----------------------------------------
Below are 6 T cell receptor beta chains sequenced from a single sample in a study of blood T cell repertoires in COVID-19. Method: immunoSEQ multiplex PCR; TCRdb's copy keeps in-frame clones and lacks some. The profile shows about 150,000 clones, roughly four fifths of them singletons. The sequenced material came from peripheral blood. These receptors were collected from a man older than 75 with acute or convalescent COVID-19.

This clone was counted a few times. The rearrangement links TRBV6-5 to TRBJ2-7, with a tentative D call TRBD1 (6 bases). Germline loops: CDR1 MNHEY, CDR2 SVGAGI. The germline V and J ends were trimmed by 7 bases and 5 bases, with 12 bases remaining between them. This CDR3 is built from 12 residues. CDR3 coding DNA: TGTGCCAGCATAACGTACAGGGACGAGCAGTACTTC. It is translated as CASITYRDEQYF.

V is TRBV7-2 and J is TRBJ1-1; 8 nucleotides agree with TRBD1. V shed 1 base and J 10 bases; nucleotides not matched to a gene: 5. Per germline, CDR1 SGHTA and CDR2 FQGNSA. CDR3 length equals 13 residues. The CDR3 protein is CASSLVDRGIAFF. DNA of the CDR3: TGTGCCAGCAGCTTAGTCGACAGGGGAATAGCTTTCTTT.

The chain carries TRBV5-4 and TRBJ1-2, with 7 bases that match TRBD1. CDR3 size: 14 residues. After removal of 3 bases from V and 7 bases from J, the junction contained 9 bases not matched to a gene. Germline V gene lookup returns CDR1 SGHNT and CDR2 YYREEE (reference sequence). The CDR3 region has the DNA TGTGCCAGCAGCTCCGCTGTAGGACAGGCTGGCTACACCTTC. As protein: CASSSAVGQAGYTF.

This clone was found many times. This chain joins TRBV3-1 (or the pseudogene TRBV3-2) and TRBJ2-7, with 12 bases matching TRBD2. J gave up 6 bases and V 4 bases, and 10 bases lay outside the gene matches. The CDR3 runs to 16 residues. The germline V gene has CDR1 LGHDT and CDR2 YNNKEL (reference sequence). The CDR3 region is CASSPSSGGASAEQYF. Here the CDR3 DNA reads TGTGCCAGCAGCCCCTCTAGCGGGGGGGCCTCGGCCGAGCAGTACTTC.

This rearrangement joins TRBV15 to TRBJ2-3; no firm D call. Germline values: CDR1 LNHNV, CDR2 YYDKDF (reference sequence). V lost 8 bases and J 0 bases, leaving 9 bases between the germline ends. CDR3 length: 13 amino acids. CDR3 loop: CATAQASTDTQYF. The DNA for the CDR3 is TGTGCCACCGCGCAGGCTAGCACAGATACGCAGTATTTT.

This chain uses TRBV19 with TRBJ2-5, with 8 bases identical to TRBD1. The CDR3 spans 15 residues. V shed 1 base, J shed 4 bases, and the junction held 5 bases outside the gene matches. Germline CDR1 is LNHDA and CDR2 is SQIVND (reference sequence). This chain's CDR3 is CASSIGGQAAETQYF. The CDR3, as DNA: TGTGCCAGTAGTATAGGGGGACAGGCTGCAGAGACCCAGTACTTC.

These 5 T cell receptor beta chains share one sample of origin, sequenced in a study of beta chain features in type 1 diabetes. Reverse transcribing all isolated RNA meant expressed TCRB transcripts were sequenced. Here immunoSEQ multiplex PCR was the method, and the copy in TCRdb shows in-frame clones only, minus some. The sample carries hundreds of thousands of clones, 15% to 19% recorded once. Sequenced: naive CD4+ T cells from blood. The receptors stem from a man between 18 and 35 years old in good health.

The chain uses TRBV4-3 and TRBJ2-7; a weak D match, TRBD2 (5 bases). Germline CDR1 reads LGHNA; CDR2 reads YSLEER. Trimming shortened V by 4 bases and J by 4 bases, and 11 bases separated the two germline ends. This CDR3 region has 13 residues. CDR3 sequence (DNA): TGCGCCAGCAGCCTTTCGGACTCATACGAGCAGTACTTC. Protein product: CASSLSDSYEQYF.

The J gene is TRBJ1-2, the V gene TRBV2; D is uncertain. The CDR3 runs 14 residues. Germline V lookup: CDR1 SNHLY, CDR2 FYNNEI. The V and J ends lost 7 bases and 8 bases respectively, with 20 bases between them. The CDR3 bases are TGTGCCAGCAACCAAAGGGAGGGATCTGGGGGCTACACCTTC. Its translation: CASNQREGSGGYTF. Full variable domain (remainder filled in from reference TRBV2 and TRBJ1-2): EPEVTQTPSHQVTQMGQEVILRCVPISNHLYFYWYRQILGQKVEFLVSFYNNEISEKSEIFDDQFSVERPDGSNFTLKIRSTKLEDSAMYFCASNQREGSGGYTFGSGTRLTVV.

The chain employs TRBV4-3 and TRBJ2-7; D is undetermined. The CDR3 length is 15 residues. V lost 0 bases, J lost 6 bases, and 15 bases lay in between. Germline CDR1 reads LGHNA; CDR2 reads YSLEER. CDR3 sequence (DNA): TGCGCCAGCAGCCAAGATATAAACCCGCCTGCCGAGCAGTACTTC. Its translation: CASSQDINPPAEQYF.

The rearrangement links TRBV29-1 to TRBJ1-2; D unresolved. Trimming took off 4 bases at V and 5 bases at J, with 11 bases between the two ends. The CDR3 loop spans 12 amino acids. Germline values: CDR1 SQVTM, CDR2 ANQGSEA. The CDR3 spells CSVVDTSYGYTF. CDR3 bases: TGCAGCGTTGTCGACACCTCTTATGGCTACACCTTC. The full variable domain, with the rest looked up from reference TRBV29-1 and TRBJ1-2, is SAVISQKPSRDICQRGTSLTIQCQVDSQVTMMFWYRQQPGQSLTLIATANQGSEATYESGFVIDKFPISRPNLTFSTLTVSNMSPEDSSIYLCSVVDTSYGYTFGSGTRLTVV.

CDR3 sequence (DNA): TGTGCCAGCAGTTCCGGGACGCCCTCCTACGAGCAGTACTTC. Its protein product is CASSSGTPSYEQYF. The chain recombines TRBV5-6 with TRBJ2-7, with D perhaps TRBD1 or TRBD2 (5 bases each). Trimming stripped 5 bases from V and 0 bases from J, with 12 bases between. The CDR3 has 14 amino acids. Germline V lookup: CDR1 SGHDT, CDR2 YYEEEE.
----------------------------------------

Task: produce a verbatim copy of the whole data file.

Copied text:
Below are 6 T cell receptor beta chains sequenced from a single sample in a study of blood T cell repertoires in COVID-19. Method: immunoSEQ multiplex PCR; TCRdb's copy keeps in-frame clones and lacks some. The profile shows about 150,000 clones, roughly four fifths of them singletons. The sequenced material came from peripheral blood. These receptors were collected from a man older than 75 with acute or convalescent COVID-19.

This clone was counted a few times. The rearrangement links TRBV6-5 to TRBJ2-7, with a tentative D call TRBD1 (6 bases). Germline loops: CDR1 MNHEY, CDR2 SVGAGI. The germline V and J ends were trimmed by 7 bases and 5 bases, with 12 bases remaining between them. This CDR3 is built from 12 residues. CDR3 coding DNA: TGTGCCAGCATAACGTACAGGGACGAGCAGTACTTC. It is translated as CASITYRDEQYF.

V is TRBV7-2 and J is TRBJ1-1; 8 nucleotides agree with TRBD1. V shed 1 base and J 10 bases; nucleotides not matched to a gene: 5. Per germline, CDR1 SGHTA and CDR2 FQGNSA. CDR3 length equals 13 residues. The CDR3 protein is CASSLVDRGIAFF. DNA of the CDR3: TGTGCCAGCAGCTTAGTCGACAGGGGAATAGCTTTCTTT.

The chain carries TRBV5-4 and TRBJ1-2, with 7 bases that match TRBD1. CDR3 size: 14 residues. After removal of 3 bases from V and 7 bases from J, the junction contained 9 bases not matched to a gene. Germline V gene lookup returns CDR1 SGHNT and CDR2 YYREEE (reference sequence). The CDR3 region has the DNA TGTGCCAGCAGCTCCGCTGTAGGACAGGCTGGCTACACCTTC. As protein: CASSSAVGQAGYTF.

This clone was found many times. This chain joins TRBV3-1 (or the pseudogene TRBV3-2) and TRBJ2-7, with 12 bases matching TRBD2. J gave up 6 bases and V 4 bases, and 10 bases lay outside the gene matches. The CDR3 runs to 16 residues. The germline V gene has CDR1 LGHDT and CDR2 YNNKEL (reference sequence). The CDR3 region is CASSPSSGGASAEQYF. Here the CDR3 DNA reads TGTGCCAGCAGCCCCTCTAGCGGGGGGGCCTCGGCCGAGCAGTACTTC.

This rearrangement joins TRBV15 to TRBJ2-3; no firm D call. Germline values: CDR1 LNHNV, CDR2 YYDKDF (reference sequence). V lost 8 bases and J 0 bases, leaving 9 bases between the germline ends. CDR3 length: 13 amino acids. CDR3 loop: CATAQASTDTQYF. The DNA for the CDR3 is TGTGCCACCGCGCAGGCTAGCACAGATACGCAGTATTTT.

This chain uses TRBV19 with TRBJ2-5, with 8 bases identical to TRBD1. The CDR3 spans 15 residues. V shed 1 base, J shed 4 bases, and the junction held 5 bases outside the gene matches. Germline CDR1 is LNHDA and CDR2 is SQIVND (reference sequence). This chain's CDR3 is CASSIGGQAAETQYF. The CDR3, as DNA: TGTGCCAGTAGTATAGGGGGACAGGCTGCAGAGACCCAGTACTTC.

These 5 T cell receptor beta chains share one sample of origin, sequenced in a study of beta chain features in type 1 diabetes. Reverse transcribing all isolated RNA meant expressed TCRB transcripts were sequenced. Here immunoSEQ multiplex PCR was the method, and the copy in TCRdb shows in-frame clones only, minus some. The sample carries hundreds of thousands of clones, 15% to 19% recorded once. Sequenced: naive CD4+ T cells from blood. The receptors stem from a man between 18 and 35 years old in good health.

The chain uses TRBV4-3 and TRBJ2-7; a weak D match, TRBD2 (5 bases). Germline CDR1 reads LGHNA; CDR2 reads YSLEER. Trimming shortened V by 4 bases and J by 4 bases, and 11 bases separated the two germline ends. This CDR3 region has 13 residues. CDR3 sequence (DNA): TGCGCCAGCAGCCTTTCGGACTCATACGAGCAGTACTTC. Protein product: CASSLSDSYEQYF.

The J gene is TRBJ1-2, the V gene TRBV2; D is uncertain. The CDR3 runs 14 residues. Germline V lookup: CDR1 SNHLY, CDR2 FYNNEI. The V and J ends lost 7 bases and 8 bases respectively, with 20 bases between them. The CDR3 bases are TGTGCCAGCAACCAAAGGGAGGGATCTGGGGGCTACACCTTC. Its translation: CASNQREGSGGYTF. Full variable domain (remainder filled in from reference TRBV2 and TRBJ1-2): EPEVTQTPSHQVTQMGQEVILRCVPISNHLYFYWYRQILGQKVEFLVSFYNNEISEKSEIFDDQFSVERPDGSNFTLKIRSTKLEDSAMYFCASNQREGSGGYTFGSGTRLTVV.

The chain employs TRBV4-3 and TRBJ2-7; D is undetermined. The CDR3 length is 15 residues. V lost 0 bases, J lost 6 bases, and 15 bases lay in between. Germline CDR1 reads LGHNA; CDR2 reads YSLEER. CDR3 sequence (DNA): TGCGCCAGCAGCCAAGATATAAACCCGCCTGCCGAGCAGTACTTC. Its translation: CASSQDINPPAEQYF.

The rearrangement links TRBV29-1 to TRBJ1-2; D unresolved. Trimming took off 4 bases at V and 5 bases at J, with 11 bases between the two ends. The CDR3 loop spans 12 amino acids. Germline values: CDR1 SQVTM, CDR2 ANQGSEA. The CDR3 spells CSVVDTSYGYTF. CDR3 bases: TGCAGCGTTGTCGACACCTCTTATGGCTACACCTTC. The full variable domain, with the rest looked up from reference TRBV29-1 and TRBJ1-2, is SAVISQKPSRDICQRGTSLTIQCQVDSQVTMMFWYRQQPGQSLTLIATANQGSEATYESGFVIDKFPISRPNLTFSTLTVSNMSPEDSSIYLCSVVDTSYGYTFGSGTRLTVV.

CDR3 sequence (DNA): TGTGCCAGCAGTTCCGGGACGCCCTCCTACGAGCAGTACTTC. Its protein product is CASSSGTPSYEQYF. The chain recombines TRBV5-6 with TRBJ2-7, with D perhaps TRBD1 or TRBD2 (5 bases each). Trimming stripped 5 bases from V and 0 bases from J, with 12 bases between. The CDR3 has 14 amino acids. Germline V lookup: CDR1 SGHDT, CDR2 YYEEEE.